_{k}(i),n and P

_{b}(i),s, i=1, 2, . . . , K, are K pilots in OFDM symbol n and s respectively, where k(i) and b(i) indicate that the K pilots in OFDM symbol n and s are not on the same tones.

**15.**A base station operable for uplink synchronization of mobile stations in a communication system, the base station comprising:a receiver operable to receive mobile station data traffic;a transmitter operable to send synchronization information to the mobile stations;a processor coupled to the receiver and transmitter, the processor operable to detect embedded pilot signals in the data traffic; estimate a time error by calculating a pilot signal phase difference across a tone index within the same OFDM symbol; estimate a frequency error by calculating a pilot signal phase difference across multiple OFDM symbols within a tone; and direct each mobile station to synchronize its transmit signals in response to at least one of the time error and frequency error information from the transmitter.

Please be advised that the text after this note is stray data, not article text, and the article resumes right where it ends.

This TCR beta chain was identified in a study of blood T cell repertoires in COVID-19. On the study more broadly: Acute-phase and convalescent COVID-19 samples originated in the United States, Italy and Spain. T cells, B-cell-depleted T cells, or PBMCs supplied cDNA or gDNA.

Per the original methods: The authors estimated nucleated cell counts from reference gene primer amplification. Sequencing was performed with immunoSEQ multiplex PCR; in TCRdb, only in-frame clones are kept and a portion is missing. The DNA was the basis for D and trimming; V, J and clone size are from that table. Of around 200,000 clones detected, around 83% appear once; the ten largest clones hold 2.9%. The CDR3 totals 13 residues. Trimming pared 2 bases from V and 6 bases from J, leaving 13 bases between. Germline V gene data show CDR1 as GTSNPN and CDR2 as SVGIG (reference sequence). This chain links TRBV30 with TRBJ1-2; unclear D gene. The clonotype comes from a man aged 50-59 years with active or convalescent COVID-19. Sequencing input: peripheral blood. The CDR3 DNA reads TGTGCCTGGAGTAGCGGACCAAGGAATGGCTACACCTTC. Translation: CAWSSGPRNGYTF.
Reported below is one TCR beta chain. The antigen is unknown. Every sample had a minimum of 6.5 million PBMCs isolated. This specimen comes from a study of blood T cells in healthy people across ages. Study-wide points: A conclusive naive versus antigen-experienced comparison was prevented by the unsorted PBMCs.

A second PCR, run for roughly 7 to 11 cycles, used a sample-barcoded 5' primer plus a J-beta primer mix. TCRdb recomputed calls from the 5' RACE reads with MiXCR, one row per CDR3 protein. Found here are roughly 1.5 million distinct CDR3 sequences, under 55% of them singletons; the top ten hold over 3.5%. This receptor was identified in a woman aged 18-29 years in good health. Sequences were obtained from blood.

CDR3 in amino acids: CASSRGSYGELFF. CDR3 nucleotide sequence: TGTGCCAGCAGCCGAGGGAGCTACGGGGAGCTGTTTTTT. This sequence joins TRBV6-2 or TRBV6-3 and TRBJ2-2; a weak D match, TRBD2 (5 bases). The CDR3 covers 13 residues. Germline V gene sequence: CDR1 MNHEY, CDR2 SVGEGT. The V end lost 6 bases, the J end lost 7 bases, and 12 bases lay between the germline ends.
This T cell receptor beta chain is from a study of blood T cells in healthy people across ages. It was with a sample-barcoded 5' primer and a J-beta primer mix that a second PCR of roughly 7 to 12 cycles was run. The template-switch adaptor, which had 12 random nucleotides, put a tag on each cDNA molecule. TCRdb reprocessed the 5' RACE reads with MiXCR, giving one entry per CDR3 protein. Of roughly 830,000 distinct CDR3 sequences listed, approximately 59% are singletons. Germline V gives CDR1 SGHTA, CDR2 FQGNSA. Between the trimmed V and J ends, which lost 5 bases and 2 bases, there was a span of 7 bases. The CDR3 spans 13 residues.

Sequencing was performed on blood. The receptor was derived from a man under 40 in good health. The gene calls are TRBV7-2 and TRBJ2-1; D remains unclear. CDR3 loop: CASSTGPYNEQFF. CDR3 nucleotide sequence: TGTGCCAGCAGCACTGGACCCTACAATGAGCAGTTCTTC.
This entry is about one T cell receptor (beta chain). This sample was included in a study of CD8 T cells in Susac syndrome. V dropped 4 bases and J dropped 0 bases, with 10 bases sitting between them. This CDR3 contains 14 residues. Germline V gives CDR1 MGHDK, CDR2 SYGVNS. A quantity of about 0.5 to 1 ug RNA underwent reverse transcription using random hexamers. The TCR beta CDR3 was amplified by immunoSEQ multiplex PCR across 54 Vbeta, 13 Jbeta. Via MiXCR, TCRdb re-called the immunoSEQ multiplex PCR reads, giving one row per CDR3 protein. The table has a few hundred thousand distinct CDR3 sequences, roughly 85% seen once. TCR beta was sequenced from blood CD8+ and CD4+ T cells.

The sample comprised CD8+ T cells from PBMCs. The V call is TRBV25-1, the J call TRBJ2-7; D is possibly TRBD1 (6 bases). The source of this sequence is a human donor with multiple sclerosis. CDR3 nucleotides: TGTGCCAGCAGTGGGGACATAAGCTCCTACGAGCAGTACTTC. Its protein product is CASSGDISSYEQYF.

## Description:

**CROSS**-REFERENCE TO RELATED APPLICATION

**[0001]**This application is related to U.S. patent application, Ser. No. ______ by inventor Yu, filed concurrently with this application. The related application is assigned to the assignee of the present application, and is hereby incorporated herein in its entirety by this reference thereto.

**FIELD OF THE INVENTION**

**[0002]**This invention relates to multiple wireless communication systems, in particular, to a mechanism for synchronization in a wireless communication system.

**BACKGROUND OF THE INVENTION**